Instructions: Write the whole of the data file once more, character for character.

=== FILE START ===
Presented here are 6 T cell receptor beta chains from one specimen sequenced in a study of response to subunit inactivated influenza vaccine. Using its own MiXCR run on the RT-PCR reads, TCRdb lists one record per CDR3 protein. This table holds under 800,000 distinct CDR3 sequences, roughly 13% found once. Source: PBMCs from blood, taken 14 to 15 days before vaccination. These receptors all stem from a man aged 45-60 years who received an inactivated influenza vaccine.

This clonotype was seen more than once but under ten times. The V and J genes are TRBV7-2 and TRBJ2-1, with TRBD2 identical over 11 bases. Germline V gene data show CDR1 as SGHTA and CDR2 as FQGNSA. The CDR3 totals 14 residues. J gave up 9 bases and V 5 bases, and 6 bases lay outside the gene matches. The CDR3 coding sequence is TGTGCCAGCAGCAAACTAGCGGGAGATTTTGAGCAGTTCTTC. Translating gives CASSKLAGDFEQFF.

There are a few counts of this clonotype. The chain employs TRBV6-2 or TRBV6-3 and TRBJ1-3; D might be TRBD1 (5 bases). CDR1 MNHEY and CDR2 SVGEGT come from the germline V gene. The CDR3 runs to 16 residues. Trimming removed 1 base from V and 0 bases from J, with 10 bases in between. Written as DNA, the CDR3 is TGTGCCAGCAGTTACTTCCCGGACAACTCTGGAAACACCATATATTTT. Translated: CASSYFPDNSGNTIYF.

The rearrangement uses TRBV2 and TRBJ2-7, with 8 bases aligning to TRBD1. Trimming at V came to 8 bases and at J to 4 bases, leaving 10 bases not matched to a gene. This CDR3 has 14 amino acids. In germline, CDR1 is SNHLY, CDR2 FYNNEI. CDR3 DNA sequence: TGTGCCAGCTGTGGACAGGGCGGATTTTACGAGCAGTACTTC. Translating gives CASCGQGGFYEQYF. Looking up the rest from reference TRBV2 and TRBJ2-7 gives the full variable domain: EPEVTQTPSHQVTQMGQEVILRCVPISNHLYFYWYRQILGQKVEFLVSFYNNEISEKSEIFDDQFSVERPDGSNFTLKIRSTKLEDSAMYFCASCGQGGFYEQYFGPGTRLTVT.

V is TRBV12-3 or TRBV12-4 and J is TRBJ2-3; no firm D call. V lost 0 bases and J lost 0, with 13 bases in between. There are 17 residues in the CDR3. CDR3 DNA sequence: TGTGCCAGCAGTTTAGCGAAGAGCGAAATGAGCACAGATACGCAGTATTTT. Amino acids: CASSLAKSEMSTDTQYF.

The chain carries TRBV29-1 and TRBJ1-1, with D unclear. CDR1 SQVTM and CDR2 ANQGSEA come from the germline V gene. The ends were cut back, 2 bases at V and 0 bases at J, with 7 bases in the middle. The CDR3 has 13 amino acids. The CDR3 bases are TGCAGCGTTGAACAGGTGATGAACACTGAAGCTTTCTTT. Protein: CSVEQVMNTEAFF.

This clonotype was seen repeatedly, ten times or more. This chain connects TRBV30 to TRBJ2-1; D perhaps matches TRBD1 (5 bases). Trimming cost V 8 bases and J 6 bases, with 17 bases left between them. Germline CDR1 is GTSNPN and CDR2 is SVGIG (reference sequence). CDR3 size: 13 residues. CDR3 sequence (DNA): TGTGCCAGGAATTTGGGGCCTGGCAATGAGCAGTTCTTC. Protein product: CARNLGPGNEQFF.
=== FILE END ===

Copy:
Presented here are 6 T cell receptor beta chains from one specimen sequenced in a study of response to subunit inactivated influenza vaccine. Using its own MiXCR run on the RT-PCR reads, TCRdb lists one record per CDR3 protein. This table holds under 800,000 distinct CDR3 sequences, roughly 13% found once. Source: PBMCs from blood, taken 14 to 15 days before vaccination. These receptors all stem from a man aged 45-60 years who received an inactivated influenza vaccine.

This clonotype was seen more than once but under ten times. The V and J genes are TRBV7-2 and TRBJ2-1, with TRBD2 identical over 11 bases. Germline V gene data show CDR1 as SGHTA and CDR2 as FQGNSA. The CDR3 totals 14 residues. J gave up 9 bases and V 5 bases, and 6 bases lay outside the gene matches. The CDR3 coding sequence is TGTGCCAGCAGCAAACTAGCGGGAGATTTTGAGCAGTTCTTC. Translating gives CASSKLAGDFEQFF.

There are a few counts of this clonotype. The chain employs TRBV6-2 or TRBV6-3 and TRBJ1-3; D might be TRBD1 (5 bases). CDR1 MNHEY and CDR2 SVGEGT come from the germline V gene. The CDR3 runs to 16 residues. Trimming removed 1 base from V and 0 bases from J, with 10 bases in between. Written as DNA, the CDR3 is TGTGCCAGCAGTTACTTCCCGGACAACTCTGGAAACACCATATATTTT. Translated: CASSYFPDNSGNTIYF.

The rearrangement uses TRBV2 and TRBJ2-7, with 8 bases aligning to TRBD1. Trimming at V came to 8 bases and at J to 4 bases, leaving 10 bases not matched to a gene. This CDR3 has 14 amino acids. In germline, CDR1 is SNHLY, CDR2 FYNNEI. CDR3 DNA sequence: TGTGCCAGCTGTGGACAGGGCGGATTTTACGAGCAGTACTTC. Translating gives CASCGQGGFYEQYF. Looking up the rest from reference TRBV2 and TRBJ2-7 gives the full variable domain: EPEVTQTPSHQVTQMGQEVILRCVPISNHLYFYWYRQILGQKVEFLVSFYNNEISEKSEIFDDQFSVERPDGSNFTLKIRSTKLEDSAMYFCASCGQGGFYEQYFGPGTRLTVT.

V is TRBV12-3 or TRBV12-4 and J is TRBJ2-3; no firm D call. V lost 0 bases and J lost 0, with 13 bases in between. There are 17 residues in the CDR3. CDR3 DNA sequence: TGTGCCAGCAGTTTAGCGAAGAGCGAAATGAGCACAGATACGCAGTATTTT. Amino acids: CASSLAKSEMSTDTQYF.

The chain carries TRBV29-1 and TRBJ1-1, with D unclear. CDR1 SQVTM and CDR2 ANQGSEA come from the germline V gene. The ends were cut back, 2 bases at V and 0 bases at J, with 7 bases in the middle. The CDR3 has 13 amino acids. The CDR3 bases are TGCAGCGTTGAACAGGTGATGAACACTGAAGCTTTCTTT. Protein: CSVEQVMNTEAFF.

This clonotype was seen repeatedly, ten times or more. This chain connects TRBV30 to TRBJ2-1; D perhaps matches TRBD1 (5 bases). Trimming cost V 8 bases and J 6 bases, with 17 bases left between them. Germline CDR1 is GTSNPN and CDR2 is SVGIG (reference sequence). CDR3 size: 13 residues. CDR3 sequence (DNA): TGTGCCAGGAATTTGGGGCCTGGCAATGAGCAGTTCTTC. Protein product: CARNLGPGNEQFF.